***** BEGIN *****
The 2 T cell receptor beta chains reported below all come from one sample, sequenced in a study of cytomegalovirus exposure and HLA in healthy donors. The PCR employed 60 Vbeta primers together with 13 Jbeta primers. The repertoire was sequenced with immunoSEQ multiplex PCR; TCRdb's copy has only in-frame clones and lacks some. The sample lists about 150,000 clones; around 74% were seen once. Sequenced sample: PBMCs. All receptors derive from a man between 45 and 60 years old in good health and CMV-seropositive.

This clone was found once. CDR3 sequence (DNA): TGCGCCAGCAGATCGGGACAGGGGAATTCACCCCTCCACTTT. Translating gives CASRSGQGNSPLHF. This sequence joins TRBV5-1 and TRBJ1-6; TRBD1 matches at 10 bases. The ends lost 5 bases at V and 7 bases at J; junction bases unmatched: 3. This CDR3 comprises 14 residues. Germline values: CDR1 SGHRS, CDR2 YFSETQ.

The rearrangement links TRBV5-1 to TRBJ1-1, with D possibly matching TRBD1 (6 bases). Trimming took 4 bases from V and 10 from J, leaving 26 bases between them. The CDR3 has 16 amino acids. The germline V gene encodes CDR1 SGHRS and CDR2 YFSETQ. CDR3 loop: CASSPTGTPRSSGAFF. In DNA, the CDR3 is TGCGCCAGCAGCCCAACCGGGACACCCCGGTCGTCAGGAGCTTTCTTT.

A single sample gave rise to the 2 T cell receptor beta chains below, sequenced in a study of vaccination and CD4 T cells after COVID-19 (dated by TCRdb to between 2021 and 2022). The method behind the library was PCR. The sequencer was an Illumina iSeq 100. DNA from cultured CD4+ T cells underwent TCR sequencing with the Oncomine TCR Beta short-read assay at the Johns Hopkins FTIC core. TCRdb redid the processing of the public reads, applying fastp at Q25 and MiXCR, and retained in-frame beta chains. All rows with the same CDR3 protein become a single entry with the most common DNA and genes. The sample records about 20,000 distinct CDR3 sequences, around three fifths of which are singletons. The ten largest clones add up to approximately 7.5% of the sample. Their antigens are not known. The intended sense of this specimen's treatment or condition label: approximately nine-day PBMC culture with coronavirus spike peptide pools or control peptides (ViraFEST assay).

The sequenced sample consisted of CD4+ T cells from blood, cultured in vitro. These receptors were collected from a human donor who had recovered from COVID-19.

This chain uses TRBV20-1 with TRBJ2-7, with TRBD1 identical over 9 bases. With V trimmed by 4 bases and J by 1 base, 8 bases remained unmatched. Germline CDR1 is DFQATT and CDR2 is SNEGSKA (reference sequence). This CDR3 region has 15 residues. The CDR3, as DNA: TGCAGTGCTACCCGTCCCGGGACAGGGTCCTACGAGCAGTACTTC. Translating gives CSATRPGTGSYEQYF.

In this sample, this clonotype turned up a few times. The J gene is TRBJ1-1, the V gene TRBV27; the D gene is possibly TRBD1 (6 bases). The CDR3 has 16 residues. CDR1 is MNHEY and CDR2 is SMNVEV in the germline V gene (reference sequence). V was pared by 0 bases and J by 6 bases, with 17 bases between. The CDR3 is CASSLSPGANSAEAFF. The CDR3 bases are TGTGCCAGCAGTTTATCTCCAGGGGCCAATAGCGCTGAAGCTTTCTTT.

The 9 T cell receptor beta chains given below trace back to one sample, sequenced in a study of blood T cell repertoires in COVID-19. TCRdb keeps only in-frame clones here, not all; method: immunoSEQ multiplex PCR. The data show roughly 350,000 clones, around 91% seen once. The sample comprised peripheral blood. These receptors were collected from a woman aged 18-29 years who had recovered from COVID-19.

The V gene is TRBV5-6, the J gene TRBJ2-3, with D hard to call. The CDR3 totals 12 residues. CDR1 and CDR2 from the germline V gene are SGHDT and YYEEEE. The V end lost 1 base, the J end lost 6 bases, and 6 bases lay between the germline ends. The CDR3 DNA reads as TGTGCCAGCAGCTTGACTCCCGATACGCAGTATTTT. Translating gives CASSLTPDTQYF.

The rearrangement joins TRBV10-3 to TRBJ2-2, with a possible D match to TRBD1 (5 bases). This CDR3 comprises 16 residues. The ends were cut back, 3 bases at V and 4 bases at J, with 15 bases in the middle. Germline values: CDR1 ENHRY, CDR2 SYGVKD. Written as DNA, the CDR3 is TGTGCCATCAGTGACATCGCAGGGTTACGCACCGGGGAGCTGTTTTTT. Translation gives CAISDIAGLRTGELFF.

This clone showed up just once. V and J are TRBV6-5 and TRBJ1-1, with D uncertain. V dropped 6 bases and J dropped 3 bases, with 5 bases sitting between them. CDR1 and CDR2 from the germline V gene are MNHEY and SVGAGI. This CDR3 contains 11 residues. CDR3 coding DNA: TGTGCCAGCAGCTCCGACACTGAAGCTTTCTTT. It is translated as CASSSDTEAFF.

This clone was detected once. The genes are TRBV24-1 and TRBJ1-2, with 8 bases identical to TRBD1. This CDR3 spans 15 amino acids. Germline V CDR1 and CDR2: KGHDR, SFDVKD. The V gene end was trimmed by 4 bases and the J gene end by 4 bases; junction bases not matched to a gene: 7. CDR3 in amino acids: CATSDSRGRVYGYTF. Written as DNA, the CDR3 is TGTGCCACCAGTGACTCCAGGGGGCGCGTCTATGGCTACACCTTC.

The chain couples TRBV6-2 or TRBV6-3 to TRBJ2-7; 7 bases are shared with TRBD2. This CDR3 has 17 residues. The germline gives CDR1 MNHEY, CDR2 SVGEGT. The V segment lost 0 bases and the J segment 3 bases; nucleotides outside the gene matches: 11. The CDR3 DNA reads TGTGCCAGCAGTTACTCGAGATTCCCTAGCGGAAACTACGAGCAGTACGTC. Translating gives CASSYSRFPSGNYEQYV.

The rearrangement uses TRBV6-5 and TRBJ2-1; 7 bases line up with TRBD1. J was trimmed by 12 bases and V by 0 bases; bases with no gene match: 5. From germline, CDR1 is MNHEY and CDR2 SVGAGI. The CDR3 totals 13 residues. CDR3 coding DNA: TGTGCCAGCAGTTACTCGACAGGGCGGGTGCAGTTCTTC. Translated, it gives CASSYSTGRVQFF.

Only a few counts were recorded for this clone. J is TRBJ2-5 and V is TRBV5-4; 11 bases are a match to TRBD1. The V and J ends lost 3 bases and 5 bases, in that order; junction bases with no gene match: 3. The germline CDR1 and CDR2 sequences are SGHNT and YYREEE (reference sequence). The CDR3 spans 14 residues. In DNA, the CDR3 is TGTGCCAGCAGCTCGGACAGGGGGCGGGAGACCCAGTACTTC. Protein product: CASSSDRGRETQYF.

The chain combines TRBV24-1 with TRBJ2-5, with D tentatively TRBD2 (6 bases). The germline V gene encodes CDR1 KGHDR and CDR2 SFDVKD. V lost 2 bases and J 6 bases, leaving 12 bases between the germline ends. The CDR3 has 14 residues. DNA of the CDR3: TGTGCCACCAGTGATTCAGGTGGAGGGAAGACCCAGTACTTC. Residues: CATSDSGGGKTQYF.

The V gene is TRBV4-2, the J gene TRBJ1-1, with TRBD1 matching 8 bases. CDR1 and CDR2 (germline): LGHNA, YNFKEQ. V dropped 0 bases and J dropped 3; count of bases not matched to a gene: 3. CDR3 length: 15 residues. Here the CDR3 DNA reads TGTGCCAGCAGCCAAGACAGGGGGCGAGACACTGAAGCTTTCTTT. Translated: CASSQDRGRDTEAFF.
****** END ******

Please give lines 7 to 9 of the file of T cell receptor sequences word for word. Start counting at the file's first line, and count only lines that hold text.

In this sample, this clonotype turned up a few times. The J gene is TRBJ1-1, the V gene TRBV27; the D gene is possibly TRBD1 (6 bases). The CDR3 has 16 residues. CDR1 is MNHEY and CDR2 is SMNVEV in the germline V gene (reference sequence). V was pared by 0 bases and J by 6 bases, with 17 bases between. The CDR3 is CASSLSPGANSAEAFF. The CDR3 bases are TGTGCCAGCAGTTTATCTCCAGGGGCCAATAGCGCTGAAGCTTTCTTT.

The 9 T cell receptor beta chains given below trace back to one sample, sequenced in a study of blood T cell repertoires in COVID-19. TCRdb keeps only in-frame clones here, not all; method: immunoSEQ multiplex PCR. The data show roughly 350,000 clones, around 91% seen once. The sample comprised peripheral blood. These receptors were collected from a woman aged 18-29 years who had recovered from COVID-19.

The V gene is TRBV5-6, the J gene TRBJ2-3, with D hard to call. The CDR3 totals 12 residues. CDR1 and CDR2 from the germline V gene are SGHDT and YYEEEE. The V end lost 1 base, the J end lost 6 bases, and 6 bases lay between the germline ends. The CDR3 DNA reads as TGTGCCAGCAGCTTGACTCCCGATACGCAGTATTTT. Translating gives CASSLTPDTQYF.